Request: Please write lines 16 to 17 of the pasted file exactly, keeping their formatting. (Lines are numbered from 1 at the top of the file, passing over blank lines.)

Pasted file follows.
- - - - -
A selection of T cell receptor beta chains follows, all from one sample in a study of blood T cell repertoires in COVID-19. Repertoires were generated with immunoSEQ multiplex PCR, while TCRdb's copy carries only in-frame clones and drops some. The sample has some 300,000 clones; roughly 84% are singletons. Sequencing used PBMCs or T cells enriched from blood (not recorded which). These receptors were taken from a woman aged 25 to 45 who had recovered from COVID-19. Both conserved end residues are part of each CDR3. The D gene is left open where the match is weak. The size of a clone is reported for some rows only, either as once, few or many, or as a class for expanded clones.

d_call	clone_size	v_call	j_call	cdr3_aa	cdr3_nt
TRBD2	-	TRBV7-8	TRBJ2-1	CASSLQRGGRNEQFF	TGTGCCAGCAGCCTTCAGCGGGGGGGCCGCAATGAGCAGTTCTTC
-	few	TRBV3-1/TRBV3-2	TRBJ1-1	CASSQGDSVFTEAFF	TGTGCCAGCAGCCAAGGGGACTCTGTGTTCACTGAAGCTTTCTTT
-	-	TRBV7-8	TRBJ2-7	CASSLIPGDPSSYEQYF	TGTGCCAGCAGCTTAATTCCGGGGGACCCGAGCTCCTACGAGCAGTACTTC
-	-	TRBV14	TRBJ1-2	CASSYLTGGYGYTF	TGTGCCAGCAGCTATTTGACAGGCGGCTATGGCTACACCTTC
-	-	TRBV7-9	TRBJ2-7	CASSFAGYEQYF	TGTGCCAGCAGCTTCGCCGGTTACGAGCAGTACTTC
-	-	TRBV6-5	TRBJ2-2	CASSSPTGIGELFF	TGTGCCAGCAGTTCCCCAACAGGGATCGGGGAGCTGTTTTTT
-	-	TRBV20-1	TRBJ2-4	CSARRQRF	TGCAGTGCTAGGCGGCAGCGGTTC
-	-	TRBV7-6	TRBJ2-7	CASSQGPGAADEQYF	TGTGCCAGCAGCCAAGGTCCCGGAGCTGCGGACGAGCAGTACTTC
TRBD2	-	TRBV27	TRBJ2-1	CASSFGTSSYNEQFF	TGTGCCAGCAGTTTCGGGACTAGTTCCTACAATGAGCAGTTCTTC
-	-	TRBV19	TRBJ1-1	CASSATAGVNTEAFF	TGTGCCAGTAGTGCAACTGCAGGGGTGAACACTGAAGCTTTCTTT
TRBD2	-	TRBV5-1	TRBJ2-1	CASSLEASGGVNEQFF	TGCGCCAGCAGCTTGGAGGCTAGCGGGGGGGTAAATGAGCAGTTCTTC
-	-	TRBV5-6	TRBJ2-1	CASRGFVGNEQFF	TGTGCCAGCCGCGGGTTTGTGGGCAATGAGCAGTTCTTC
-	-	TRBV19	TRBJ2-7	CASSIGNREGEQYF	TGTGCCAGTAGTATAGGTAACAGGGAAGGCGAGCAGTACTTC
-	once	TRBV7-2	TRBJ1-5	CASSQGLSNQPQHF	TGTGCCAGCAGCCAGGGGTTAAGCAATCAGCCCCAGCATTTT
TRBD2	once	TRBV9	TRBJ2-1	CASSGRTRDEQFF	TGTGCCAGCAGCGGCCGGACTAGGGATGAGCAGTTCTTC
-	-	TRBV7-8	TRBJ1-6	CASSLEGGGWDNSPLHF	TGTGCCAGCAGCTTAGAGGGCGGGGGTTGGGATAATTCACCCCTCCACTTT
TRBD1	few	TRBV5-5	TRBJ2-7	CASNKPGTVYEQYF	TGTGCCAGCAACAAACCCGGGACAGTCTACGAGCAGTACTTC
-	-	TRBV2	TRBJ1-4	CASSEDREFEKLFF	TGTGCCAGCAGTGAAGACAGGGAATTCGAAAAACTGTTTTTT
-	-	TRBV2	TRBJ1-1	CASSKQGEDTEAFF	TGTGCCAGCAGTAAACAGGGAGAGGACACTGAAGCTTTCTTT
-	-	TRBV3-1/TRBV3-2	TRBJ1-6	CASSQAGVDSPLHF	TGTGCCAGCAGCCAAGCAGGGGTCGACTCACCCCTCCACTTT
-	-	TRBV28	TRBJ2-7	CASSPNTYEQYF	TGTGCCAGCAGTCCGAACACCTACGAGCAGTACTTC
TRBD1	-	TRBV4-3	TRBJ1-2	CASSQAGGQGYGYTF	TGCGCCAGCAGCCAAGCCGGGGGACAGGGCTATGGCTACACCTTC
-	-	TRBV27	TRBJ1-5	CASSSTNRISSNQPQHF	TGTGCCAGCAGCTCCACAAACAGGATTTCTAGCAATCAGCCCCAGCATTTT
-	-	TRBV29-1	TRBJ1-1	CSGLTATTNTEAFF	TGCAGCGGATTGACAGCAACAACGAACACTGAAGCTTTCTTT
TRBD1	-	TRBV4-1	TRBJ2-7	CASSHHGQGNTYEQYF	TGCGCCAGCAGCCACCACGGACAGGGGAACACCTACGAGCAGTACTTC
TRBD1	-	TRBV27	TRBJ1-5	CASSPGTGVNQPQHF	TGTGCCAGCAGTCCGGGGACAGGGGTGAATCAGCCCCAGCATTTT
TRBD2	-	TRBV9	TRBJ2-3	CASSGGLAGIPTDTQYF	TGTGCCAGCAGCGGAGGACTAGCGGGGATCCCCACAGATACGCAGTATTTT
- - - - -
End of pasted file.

-	once	TRBV7-2	TRBJ1-5	CASSQGLSNQPQHF	TGTGCCAGCAGCCAGGGGTTAAGCAATCAGCCCCAGCATTTT
TRBD2	once	TRBV9	TRBJ2-1	CASSGRTRDEQFF	TGTGCCAGCAGCGGCCGGACTAGGGATGAGCAGTTCTTC